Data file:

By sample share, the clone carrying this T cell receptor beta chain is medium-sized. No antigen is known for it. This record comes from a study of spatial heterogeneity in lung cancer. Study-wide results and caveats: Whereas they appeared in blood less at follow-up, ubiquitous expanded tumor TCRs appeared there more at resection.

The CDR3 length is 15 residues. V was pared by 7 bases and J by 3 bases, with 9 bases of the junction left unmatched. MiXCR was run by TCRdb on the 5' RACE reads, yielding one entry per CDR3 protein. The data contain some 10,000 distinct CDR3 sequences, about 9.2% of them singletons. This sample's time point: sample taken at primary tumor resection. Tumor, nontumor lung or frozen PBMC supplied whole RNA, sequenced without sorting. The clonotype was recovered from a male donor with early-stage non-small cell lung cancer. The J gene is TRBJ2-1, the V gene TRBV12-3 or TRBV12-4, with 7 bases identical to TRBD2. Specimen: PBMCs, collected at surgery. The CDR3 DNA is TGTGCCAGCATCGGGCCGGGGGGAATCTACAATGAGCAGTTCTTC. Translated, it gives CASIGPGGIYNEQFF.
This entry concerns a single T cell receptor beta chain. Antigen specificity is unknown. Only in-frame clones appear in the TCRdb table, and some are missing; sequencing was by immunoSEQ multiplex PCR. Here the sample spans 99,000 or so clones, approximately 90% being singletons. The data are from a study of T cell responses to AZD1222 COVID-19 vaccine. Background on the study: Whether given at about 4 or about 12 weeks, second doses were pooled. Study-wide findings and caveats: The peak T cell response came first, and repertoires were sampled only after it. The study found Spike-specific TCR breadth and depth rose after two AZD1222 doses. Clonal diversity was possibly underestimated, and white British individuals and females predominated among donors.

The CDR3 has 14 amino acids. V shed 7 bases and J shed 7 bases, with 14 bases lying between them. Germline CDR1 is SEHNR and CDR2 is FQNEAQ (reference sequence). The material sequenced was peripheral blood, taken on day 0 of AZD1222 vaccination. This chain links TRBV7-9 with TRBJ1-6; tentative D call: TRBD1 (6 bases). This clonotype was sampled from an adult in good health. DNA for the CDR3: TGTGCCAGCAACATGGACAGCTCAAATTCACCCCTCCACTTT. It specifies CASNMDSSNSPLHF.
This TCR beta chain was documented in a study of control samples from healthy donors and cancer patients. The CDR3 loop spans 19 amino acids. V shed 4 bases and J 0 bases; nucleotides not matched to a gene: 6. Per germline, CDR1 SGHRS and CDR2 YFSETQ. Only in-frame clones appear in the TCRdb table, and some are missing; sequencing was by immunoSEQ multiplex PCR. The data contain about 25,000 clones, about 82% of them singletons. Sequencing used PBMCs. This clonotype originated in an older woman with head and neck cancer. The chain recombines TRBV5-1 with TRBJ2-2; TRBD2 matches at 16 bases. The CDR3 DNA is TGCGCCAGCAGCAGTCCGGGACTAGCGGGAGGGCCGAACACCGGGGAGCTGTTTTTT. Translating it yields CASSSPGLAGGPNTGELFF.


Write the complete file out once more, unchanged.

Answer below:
By sample share, the clone carrying this T cell receptor beta chain is medium-sized. No antigen is known for it. This record comes from a study of spatial heterogeneity in lung cancer. Study-wide results and caveats: Whereas they appeared in blood less at follow-up, ubiquitous expanded tumor TCRs appeared there more at resection.

The CDR3 length is 15 residues. V was pared by 7 bases and J by 3 bases, with 9 bases of the junction left unmatched. MiXCR was run by TCRdb on the 5' RACE reads, yielding one entry per CDR3 protein. The data contain some 10,000 distinct CDR3 sequences, about 9.2% of them singletons. This sample's time point: sample taken at primary tumor resection. Tumor, nontumor lung or frozen PBMC supplied whole RNA, sequenced without sorting. The clonotype was recovered from a male donor with early-stage non-small cell lung cancer. The J gene is TRBJ2-1, the V gene TRBV12-3 or TRBV12-4, with 7 bases identical to TRBD2. Specimen: PBMCs, collected at surgery. The CDR3 DNA is TGTGCCAGCATCGGGCCGGGGGGAATCTACAATGAGCAGTTCTTC. Translated, it gives CASIGPGGIYNEQFF.
This entry concerns a single T cell receptor beta chain. Antigen specificity is unknown. Only in-frame clones appear in the TCRdb table, and some are missing; sequencing was by immunoSEQ multiplex PCR. Here the sample spans 99,000 or so clones, approximately 90% being singletons. The data are from a study of T cell responses to AZD1222 COVID-19 vaccine. Background on the study: Whether given at about 4 or about 12 weeks, second doses were pooled. Study-wide findings and caveats: The peak T cell response came first, and repertoires were sampled only after it. The study found Spike-specific TCR breadth and depth rose after two AZD1222 doses. Clonal diversity was possibly underestimated, and white British individuals and females predominated among donors.

The CDR3 has 14 amino acids. V shed 7 bases and J shed 7 bases, with 14 bases lying between them. Germline CDR1 is SEHNR and CDR2 is FQNEAQ (reference sequence). The material sequenced was peripheral blood, taken on day 0 of AZD1222 vaccination. This chain links TRBV7-9 with TRBJ1-6; tentative D call: TRBD1 (6 bases). This clonotype was sampled from an adult in good health. DNA for the CDR3: TGTGCCAGCAACATGGACAGCTCAAATTCACCCCTCCACTTT. It specifies CASNMDSSNSPLHF.
This TCR beta chain was documented in a study of control samples from healthy donors and cancer patients. The CDR3 loop spans 19 amino acids. V shed 4 bases and J 0 bases; nucleotides not matched to a gene: 6. Per germline, CDR1 SGHRS and CDR2 YFSETQ. Only in-frame clones appear in the TCRdb table, and some are missing; sequencing was by immunoSEQ multiplex PCR. The data contain about 25,000 clones, about 82% of them singletons. Sequencing used PBMCs. This clonotype originated in an older woman with head and neck cancer. The chain recombines TRBV5-1 with TRBJ2-2; TRBD2 matches at 16 bases. The CDR3 DNA is TGCGCCAGCAGCAGTCCGGGACTAGCGGGAGGGCCGAACACCGGGGAGCTGTTTTTT. Translating it yields CASSSPGLAGGPNTGELFF.